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Unraid OS version 6.7.1-rc1 available

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This is a special release in light of the recent so-called Zombieland vulnerability revealed by Intel earlier this week.

 

Normally we don't generate -rc stable patch releases, however in the interest of maintaining our, and the Community's sanity, this release is exactly the same as 6.7.0 except for updated Intel CPU microcode and corresponding Linux kernel (4.19.43).  If 6.7.1-rc1 "fails" with something but 6.7.0 "works" then we can be fairly confident microcode/kernel to blame.  We have released this on the next branch in order to get some testing before publishing for everyone on stable.

 

Please post here in this topic, any issues you run across which are not present in 6.7.0 also - that is, issue that you think can be directly attributed to the microcode and/or kernel changes.

 

Version 6.7.1-rc1 2019-05-17

Linux kernel:

  • version: 4.19.43
  • intel-microcode: version 20190514a
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10 minutes ago, mattgob86 said:

So if we are running AMD this won't have any change?

Unless something broke inadvertently in the kernel.

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Posted (edited)

Thanks for being on top of this. 

Off topic: These vulnerabilities are becoming a nightmare for the performance. Last time it affected the performance and I vaguely remember reading something about that this patch also would impact the performance. Soon our powerfull unraid servers will be a slow as hell, barely able to run as a plain NAS..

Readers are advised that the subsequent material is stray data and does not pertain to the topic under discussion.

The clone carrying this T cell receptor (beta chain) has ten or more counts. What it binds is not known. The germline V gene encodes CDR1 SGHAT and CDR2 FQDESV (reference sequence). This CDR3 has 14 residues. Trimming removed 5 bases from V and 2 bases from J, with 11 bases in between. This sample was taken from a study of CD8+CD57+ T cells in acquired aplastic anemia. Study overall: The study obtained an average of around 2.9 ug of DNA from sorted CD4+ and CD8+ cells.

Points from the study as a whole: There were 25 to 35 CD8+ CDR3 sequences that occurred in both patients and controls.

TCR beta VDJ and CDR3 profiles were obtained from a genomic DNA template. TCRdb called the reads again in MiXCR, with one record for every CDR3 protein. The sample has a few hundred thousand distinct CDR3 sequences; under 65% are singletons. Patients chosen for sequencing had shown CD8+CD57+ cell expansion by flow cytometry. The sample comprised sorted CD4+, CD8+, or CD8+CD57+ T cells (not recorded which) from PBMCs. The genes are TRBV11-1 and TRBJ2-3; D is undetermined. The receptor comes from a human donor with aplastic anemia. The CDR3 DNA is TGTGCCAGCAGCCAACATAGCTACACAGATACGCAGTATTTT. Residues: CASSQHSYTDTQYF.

Edited by strike
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This isn't about unraid, more of general rant...

 

At this point, I'd rather have an option to enable and disable the patches which are focused and directed on cloud-hosted servers or servers that would be targeted and have actual secure data to protect. Why should normal consumers be forced to run performance heavy security patches? They should be set as a compliance level, like DOD.

 

General security patches are fine since they dont come with 30% perf hits.

 

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9 minutes ago, BRiT said:

At this point, I'd rather have an option to enable and disable the patches

Well, I think I have to agree now that I think about it. I'd like to have a powerful and a secure server but it seems that I can't have both anymore.  Since unraid 6  my unraid server does so much in my home that I'd hate to lose any of it on account of performance. My data is valuable to me but not THAT valuable that I risk a 30-50% performance hit. Then I'd rather lose my data and restore from backup. Cause like all seasoned unraid users I do have backups.